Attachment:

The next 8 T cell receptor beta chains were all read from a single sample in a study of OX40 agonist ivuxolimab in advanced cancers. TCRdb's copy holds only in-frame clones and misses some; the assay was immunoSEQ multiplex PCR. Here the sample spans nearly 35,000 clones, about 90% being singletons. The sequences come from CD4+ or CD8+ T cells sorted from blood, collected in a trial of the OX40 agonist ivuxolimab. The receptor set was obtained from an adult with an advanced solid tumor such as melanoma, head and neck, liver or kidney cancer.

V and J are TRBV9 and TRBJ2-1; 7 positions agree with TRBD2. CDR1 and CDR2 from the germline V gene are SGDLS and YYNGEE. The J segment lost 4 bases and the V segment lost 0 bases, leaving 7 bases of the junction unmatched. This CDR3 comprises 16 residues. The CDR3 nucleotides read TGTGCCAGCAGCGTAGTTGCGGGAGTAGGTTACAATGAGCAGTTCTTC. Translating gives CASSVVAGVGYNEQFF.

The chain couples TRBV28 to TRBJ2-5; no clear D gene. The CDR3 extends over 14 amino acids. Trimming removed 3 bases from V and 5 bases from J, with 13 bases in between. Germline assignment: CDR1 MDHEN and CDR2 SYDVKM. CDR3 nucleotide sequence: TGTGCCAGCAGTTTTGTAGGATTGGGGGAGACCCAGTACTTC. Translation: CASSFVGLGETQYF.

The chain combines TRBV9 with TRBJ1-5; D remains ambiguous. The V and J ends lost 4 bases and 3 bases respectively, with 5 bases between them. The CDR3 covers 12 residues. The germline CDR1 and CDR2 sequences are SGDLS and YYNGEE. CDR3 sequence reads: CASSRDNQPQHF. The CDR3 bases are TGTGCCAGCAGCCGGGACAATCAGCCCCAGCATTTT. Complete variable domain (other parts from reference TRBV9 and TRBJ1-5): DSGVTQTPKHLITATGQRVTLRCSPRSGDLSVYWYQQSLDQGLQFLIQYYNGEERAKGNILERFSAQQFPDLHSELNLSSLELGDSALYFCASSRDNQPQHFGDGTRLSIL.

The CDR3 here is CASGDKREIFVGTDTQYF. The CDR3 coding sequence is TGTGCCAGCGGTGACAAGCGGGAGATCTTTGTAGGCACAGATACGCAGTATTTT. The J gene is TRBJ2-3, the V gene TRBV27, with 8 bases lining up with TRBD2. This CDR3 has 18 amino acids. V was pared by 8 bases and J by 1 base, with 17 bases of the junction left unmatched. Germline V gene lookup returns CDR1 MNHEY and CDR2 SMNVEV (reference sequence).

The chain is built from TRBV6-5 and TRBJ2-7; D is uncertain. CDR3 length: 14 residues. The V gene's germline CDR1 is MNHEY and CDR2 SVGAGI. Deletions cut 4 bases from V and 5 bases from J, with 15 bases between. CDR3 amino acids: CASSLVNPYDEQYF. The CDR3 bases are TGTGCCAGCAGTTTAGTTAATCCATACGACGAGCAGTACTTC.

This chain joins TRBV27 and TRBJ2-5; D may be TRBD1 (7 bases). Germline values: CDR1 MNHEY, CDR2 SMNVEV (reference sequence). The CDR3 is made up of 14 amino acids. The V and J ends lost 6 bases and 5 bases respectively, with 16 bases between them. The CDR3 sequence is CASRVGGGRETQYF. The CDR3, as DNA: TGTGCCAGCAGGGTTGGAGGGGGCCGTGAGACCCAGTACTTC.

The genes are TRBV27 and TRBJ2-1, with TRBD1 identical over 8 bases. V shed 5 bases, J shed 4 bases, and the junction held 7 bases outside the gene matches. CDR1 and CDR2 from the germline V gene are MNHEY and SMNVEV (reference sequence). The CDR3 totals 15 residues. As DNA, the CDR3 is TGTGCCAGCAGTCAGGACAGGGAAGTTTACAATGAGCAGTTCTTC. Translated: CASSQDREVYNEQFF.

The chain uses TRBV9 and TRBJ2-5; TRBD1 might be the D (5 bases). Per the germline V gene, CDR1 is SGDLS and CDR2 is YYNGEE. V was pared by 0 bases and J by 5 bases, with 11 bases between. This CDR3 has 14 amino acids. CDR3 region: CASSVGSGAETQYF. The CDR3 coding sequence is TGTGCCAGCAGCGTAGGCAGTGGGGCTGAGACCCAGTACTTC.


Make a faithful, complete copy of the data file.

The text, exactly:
The next 8 T cell receptor beta chains were all read from a single sample in a study of OX40 agonist ivuxolimab in advanced cancers. TCRdb's copy holds only in-frame clones and misses some; the assay was immunoSEQ multiplex PCR. Here the sample spans nearly 35,000 clones, about 90% being singletons. The sequences come from CD4+ or CD8+ T cells sorted from blood, collected in a trial of the OX40 agonist ivuxolimab. The receptor set was obtained from an adult with an advanced solid tumor such as melanoma, head and neck, liver or kidney cancer.

V and J are TRBV9 and TRBJ2-1; 7 positions agree with TRBD2. CDR1 and CDR2 from the germline V gene are SGDLS and YYNGEE. The J segment lost 4 bases and the V segment lost 0 bases, leaving 7 bases of the junction unmatched. This CDR3 comprises 16 residues. The CDR3 nucleotides read TGTGCCAGCAGCGTAGTTGCGGGAGTAGGTTACAATGAGCAGTTCTTC. Translating gives CASSVVAGVGYNEQFF.

The chain couples TRBV28 to TRBJ2-5; no clear D gene. The CDR3 extends over 14 amino acids. Trimming removed 3 bases from V and 5 bases from J, with 13 bases in between. Germline assignment: CDR1 MDHEN and CDR2 SYDVKM. CDR3 nucleotide sequence: TGTGCCAGCAGTTTTGTAGGATTGGGGGAGACCCAGTACTTC. Translation: CASSFVGLGETQYF.

The chain combines TRBV9 with TRBJ1-5; D remains ambiguous. The V and J ends lost 4 bases and 3 bases respectively, with 5 bases between them. The CDR3 covers 12 residues. The germline CDR1 and CDR2 sequences are SGDLS and YYNGEE. CDR3 sequence reads: CASSRDNQPQHF. The CDR3 bases are TGTGCCAGCAGCCGGGACAATCAGCCCCAGCATTTT. Complete variable domain (other parts from reference TRBV9 and TRBJ1-5): DSGVTQTPKHLITATGQRVTLRCSPRSGDLSVYWYQQSLDQGLQFLIQYYNGEERAKGNILERFSAQQFPDLHSELNLSSLELGDSALYFCASSRDNQPQHFGDGTRLSIL.

The CDR3 here is CASGDKREIFVGTDTQYF. The CDR3 coding sequence is TGTGCCAGCGGTGACAAGCGGGAGATCTTTGTAGGCACAGATACGCAGTATTTT. The J gene is TRBJ2-3, the V gene TRBV27, with 8 bases lining up with TRBD2. This CDR3 has 18 amino acids. V was pared by 8 bases and J by 1 base, with 17 bases of the junction left unmatched. Germline V gene lookup returns CDR1 MNHEY and CDR2 SMNVEV (reference sequence).

The chain is built from TRBV6-5 and TRBJ2-7; D is uncertain. CDR3 length: 14 residues. The V gene's germline CDR1 is MNHEY and CDR2 SVGAGI. Deletions cut 4 bases from V and 5 bases from J, with 15 bases between. CDR3 amino acids: CASSLVNPYDEQYF. The CDR3 bases are TGTGCCAGCAGTTTAGTTAATCCATACGACGAGCAGTACTTC.

This chain joins TRBV27 and TRBJ2-5; D may be TRBD1 (7 bases). Germline values: CDR1 MNHEY, CDR2 SMNVEV (reference sequence). The CDR3 is made up of 14 amino acids. The V and J ends lost 6 bases and 5 bases respectively, with 16 bases between them. The CDR3 sequence is CASRVGGGRETQYF. The CDR3, as DNA: TGTGCCAGCAGGGTTGGAGGGGGCCGTGAGACCCAGTACTTC.

The genes are TRBV27 and TRBJ2-1, with TRBD1 identical over 8 bases. V shed 5 bases, J shed 4 bases, and the junction held 7 bases outside the gene matches. CDR1 and CDR2 from the germline V gene are MNHEY and SMNVEV (reference sequence). The CDR3 totals 15 residues. As DNA, the CDR3 is TGTGCCAGCAGTCAGGACAGGGAAGTTTACAATGAGCAGTTCTTC. Translated: CASSQDREVYNEQFF.

The chain uses TRBV9 and TRBJ2-5; TRBD1 might be the D (5 bases). Per the germline V gene, CDR1 is SGDLS and CDR2 is YYNGEE. V was pared by 0 bases and J by 5 bases, with 11 bases between. This CDR3 has 14 amino acids. CDR3 region: CASSVGSGAETQYF. The CDR3 coding sequence is TGTGCCAGCAGCGTAGGCAGTGGGGCTGAGACCCAGTACTTC.